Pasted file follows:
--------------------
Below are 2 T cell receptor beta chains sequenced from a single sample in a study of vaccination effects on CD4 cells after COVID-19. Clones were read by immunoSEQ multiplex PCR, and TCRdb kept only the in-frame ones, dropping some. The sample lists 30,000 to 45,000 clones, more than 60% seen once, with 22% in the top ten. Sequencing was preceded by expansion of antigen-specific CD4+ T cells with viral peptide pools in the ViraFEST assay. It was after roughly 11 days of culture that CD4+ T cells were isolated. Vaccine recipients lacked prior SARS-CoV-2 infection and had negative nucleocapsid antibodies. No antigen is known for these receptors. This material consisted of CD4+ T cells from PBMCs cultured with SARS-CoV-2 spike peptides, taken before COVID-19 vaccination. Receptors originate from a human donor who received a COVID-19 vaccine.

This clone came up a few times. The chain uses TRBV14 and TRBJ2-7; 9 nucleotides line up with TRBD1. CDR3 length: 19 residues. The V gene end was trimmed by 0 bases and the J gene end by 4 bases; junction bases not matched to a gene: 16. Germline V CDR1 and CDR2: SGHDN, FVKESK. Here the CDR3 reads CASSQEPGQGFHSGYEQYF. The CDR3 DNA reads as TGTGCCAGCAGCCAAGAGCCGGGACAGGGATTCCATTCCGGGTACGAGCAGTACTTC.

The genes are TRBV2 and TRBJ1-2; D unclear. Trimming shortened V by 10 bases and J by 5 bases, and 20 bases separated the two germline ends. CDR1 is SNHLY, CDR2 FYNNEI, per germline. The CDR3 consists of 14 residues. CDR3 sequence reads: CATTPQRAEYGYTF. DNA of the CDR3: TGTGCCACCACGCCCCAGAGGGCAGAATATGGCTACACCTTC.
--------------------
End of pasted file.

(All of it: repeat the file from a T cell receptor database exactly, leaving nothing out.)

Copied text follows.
Below are 2 T cell receptor beta chains sequenced from a single sample in a study of vaccination effects on CD4 cells after COVID-19. Clones were read by immunoSEQ multiplex PCR, and TCRdb kept only the in-frame ones, dropping some. The sample lists 30,000 to 45,000 clones, more than 60% seen once, with 22% in the top ten. Sequencing was preceded by expansion of antigen-specific CD4+ T cells with viral peptide pools in the ViraFEST assay. It was after roughly 11 days of culture that CD4+ T cells were isolated. Vaccine recipients lacked prior SARS-CoV-2 infection and had negative nucleocapsid antibodies. No antigen is known for these receptors. This material consisted of CD4+ T cells from PBMCs cultured with SARS-CoV-2 spike peptides, taken before COVID-19 vaccination. Receptors originate from a human donor who received a COVID-19 vaccine.

This clone came up a few times. The chain uses TRBV14 and TRBJ2-7; 9 nucleotides line up with TRBD1. CDR3 length: 19 residues. The V gene end was trimmed by 0 bases and the J gene end by 4 bases; junction bases not matched to a gene: 16. Germline V CDR1 and CDR2: SGHDN, FVKESK. Here the CDR3 reads CASSQEPGQGFHSGYEQYF. The CDR3 DNA reads as TGTGCCAGCAGCCAAGAGCCGGGACAGGGATTCCATTCCGGGTACGAGCAGTACTTC.

The genes are TRBV2 and TRBJ1-2; D unclear. Trimming shortened V by 10 bases and J by 5 bases, and 20 bases separated the two germline ends. CDR1 is SNHLY, CDR2 FYNNEI, per germline. The CDR3 consists of 14 residues. CDR3 sequence reads: CATTPQRAEYGYTF. DNA of the CDR3: TGTGCCACCACGCCCCAGAGGGCAGAATATGGCTACACCTTC.